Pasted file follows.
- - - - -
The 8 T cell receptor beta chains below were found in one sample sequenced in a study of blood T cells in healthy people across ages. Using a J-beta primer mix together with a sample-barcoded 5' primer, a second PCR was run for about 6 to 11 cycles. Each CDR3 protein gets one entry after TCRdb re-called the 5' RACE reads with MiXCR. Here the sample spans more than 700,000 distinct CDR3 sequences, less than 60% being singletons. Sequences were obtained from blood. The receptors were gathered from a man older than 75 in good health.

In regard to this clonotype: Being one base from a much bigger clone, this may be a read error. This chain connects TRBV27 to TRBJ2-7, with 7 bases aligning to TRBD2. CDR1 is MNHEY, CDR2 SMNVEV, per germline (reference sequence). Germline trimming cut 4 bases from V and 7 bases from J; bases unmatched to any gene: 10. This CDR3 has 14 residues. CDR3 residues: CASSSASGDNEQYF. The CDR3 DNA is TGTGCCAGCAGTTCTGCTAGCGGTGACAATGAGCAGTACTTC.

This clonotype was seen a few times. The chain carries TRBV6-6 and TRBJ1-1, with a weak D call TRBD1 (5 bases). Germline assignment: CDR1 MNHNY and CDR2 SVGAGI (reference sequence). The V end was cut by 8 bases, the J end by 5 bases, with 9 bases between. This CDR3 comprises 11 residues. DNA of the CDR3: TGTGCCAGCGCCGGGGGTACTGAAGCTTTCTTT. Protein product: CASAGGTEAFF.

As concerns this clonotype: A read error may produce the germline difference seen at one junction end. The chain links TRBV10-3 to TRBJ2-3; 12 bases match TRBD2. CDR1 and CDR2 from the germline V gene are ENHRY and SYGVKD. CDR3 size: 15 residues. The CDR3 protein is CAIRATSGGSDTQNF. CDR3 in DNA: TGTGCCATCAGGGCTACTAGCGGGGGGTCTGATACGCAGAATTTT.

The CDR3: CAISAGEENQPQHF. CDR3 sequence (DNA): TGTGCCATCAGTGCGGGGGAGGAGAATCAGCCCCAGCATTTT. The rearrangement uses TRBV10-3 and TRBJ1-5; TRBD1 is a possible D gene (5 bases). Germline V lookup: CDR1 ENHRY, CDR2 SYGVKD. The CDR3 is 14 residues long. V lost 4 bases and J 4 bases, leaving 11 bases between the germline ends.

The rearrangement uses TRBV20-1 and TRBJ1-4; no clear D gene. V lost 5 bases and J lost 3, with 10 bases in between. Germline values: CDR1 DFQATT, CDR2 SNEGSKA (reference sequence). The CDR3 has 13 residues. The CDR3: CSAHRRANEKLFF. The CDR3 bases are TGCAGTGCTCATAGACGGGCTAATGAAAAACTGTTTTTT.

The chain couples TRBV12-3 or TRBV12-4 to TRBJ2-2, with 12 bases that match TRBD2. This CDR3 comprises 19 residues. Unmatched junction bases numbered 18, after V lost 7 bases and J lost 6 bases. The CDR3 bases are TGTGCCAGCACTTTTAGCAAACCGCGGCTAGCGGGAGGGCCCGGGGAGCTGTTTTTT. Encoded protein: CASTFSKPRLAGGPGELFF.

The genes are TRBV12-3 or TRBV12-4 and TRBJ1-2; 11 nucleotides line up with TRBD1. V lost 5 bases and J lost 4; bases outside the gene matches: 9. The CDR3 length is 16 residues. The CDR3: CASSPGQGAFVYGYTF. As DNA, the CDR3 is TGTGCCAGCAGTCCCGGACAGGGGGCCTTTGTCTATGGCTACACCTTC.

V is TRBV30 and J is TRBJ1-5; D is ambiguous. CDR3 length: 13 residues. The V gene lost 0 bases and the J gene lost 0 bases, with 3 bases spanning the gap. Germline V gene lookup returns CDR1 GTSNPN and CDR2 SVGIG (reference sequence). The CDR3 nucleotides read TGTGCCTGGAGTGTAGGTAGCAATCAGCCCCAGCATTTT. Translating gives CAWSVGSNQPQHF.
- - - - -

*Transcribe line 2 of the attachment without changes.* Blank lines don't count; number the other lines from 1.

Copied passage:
In regard to this clonotype: Being one base from a much bigger clone, this may be a read error. This chain connects TRBV27 to TRBJ2-7, with 7 bases aligning to TRBD2. CDR1 is MNHEY, CDR2 SMNVEV, per germline (reference sequence). Germline trimming cut 4 bases from V and 7 bases from J; bases unmatched to any gene: 10. This CDR3 has 14 residues. CDR3 residues: CASSSASGDNEQYF. The CDR3 DNA is TGTGCCAGCAGTTCTGCTAGCGGTGACAATGAGCAGTACTTC.